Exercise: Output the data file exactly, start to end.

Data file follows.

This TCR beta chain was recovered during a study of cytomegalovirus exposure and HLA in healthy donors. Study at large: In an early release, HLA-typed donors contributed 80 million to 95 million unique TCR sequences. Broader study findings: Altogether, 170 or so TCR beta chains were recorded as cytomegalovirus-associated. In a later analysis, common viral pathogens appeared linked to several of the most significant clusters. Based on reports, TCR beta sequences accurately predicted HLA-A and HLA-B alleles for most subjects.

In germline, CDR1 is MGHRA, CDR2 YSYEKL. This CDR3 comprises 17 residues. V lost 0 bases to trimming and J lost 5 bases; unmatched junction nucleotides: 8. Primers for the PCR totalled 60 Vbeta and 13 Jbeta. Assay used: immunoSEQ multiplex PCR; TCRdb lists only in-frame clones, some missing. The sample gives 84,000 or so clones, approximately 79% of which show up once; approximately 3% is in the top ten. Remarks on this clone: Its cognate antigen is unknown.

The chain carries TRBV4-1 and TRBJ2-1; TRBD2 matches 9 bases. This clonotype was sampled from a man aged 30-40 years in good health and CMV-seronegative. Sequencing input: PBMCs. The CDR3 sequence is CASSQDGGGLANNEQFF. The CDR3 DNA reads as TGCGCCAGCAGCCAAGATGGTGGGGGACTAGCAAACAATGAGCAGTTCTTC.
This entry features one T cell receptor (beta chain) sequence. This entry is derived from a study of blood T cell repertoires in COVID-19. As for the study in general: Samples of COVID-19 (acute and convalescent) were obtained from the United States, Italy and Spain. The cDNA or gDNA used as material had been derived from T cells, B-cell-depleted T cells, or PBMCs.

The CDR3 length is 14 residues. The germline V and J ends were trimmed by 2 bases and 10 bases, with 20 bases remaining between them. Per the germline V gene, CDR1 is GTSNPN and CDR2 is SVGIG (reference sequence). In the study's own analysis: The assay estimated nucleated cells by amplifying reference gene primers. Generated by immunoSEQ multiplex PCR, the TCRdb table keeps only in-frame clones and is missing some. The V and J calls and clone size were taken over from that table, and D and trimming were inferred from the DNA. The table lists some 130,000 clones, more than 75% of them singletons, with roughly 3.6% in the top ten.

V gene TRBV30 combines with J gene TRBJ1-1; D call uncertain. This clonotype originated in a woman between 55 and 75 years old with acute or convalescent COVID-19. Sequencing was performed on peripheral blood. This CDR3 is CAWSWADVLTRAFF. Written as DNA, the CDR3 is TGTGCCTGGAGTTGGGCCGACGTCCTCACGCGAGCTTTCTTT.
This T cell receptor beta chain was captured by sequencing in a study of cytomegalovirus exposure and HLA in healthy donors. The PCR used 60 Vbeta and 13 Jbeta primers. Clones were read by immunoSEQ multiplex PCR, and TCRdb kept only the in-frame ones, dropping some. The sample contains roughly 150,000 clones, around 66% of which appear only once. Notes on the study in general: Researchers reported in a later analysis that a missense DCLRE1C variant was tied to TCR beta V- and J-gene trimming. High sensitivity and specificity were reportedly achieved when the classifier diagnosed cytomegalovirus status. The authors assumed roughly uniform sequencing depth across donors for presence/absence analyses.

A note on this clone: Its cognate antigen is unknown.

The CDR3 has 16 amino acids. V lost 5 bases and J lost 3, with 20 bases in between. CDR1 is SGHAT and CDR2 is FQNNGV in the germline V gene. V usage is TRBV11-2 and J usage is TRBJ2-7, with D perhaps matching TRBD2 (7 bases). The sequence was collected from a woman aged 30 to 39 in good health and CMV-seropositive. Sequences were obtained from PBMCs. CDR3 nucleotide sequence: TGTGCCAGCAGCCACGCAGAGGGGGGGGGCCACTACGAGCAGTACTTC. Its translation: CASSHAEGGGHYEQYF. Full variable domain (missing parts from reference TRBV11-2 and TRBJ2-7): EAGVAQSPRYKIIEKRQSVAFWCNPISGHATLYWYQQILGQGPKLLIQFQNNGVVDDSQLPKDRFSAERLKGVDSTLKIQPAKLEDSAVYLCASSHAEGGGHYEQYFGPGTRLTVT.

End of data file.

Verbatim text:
This TCR beta chain was recovered during a study of cytomegalovirus exposure and HLA in healthy donors. Study at large: In an early release, HLA-typed donors contributed 80 million to 95 million unique TCR sequences. Broader study findings: Altogether, 170 or so TCR beta chains were recorded as cytomegalovirus-associated. In a later analysis, common viral pathogens appeared linked to several of the most significant clusters. Based on reports, TCR beta sequences accurately predicted HLA-A and HLA-B alleles for most subjects.

In germline, CDR1 is MGHRA, CDR2 YSYEKL. This CDR3 comprises 17 residues. V lost 0 bases to trimming and J lost 5 bases; unmatched junction nucleotides: 8. Primers for the PCR totalled 60 Vbeta and 13 Jbeta. Assay used: immunoSEQ multiplex PCR; TCRdb lists only in-frame clones, some missing. The sample gives 84,000 or so clones, approximately 79% of which show up once; approximately 3% is in the top ten. Remarks on this clone: Its cognate antigen is unknown.

The chain carries TRBV4-1 and TRBJ2-1; TRBD2 matches 9 bases. This clonotype was sampled from a man aged 30-40 years in good health and CMV-seronegative. Sequencing input: PBMCs. The CDR3 sequence is CASSQDGGGLANNEQFF. The CDR3 DNA reads as TGCGCCAGCAGCCAAGATGGTGGGGGACTAGCAAACAATGAGCAGTTCTTC.
This entry features one T cell receptor (beta chain) sequence. This entry is derived from a study of blood T cell repertoires in COVID-19. As for the study in general: Samples of COVID-19 (acute and convalescent) were obtained from the United States, Italy and Spain. The cDNA or gDNA used as material had been derived from T cells, B-cell-depleted T cells, or PBMCs.

The CDR3 length is 14 residues. The germline V and J ends were trimmed by 2 bases and 10 bases, with 20 bases remaining between them. Per the germline V gene, CDR1 is GTSNPN and CDR2 is SVGIG (reference sequence). In the study's own analysis: The assay estimated nucleated cells by amplifying reference gene primers. Generated by immunoSEQ multiplex PCR, the TCRdb table keeps only in-frame clones and is missing some. The V and J calls and clone size were taken over from that table, and D and trimming were inferred from the DNA. The table lists some 130,000 clones, more than 75% of them singletons, with roughly 3.6% in the top ten.

V gene TRBV30 combines with J gene TRBJ1-1; D call uncertain. This clonotype originated in a woman between 55 and 75 years old with acute or convalescent COVID-19. Sequencing was performed on peripheral blood. This CDR3 is CAWSWADVLTRAFF. Written as DNA, the CDR3 is TGTGCCTGGAGTTGGGCCGACGTCCTCACGCGAGCTTTCTTT.
This T cell receptor beta chain was captured by sequencing in a study of cytomegalovirus exposure and HLA in healthy donors. The PCR used 60 Vbeta and 13 Jbeta primers. Clones were read by immunoSEQ multiplex PCR, and TCRdb kept only the in-frame ones, dropping some. The sample contains roughly 150,000 clones, around 66% of which appear only once. Notes on the study in general: Researchers reported in a later analysis that a missense DCLRE1C variant was tied to TCR beta V- and J-gene trimming. High sensitivity and specificity were reportedly achieved when the classifier diagnosed cytomegalovirus status. The authors assumed roughly uniform sequencing depth across donors for presence/absence analyses.

A note on this clone: Its cognate antigen is unknown.

The CDR3 has 16 amino acids. V lost 5 bases and J lost 3, with 20 bases in between. CDR1 is SGHAT and CDR2 is FQNNGV in the germline V gene. V usage is TRBV11-2 and J usage is TRBJ2-7, with D perhaps matching TRBD2 (7 bases). The sequence was collected from a woman aged 30 to 39 in good health and CMV-seropositive. Sequences were obtained from PBMCs. CDR3 nucleotide sequence: TGTGCCAGCAGCCACGCAGAGGGGGGGGGCCACTACGAGCAGTACTTC. Its translation: CASSHAEGGGHYEQYF. Full variable domain (missing parts from reference TRBV11-2 and TRBJ2-7): EAGVAQSPRYKIIEKRQSVAFWCNPISGHATLYWYQQILGQGPKLLIQFQNNGVVDDSQLPKDRFSAERLKGVDSTLKIQPAKLEDSAVYLCASSHAEGGGHYEQYFGPGTRLTVT.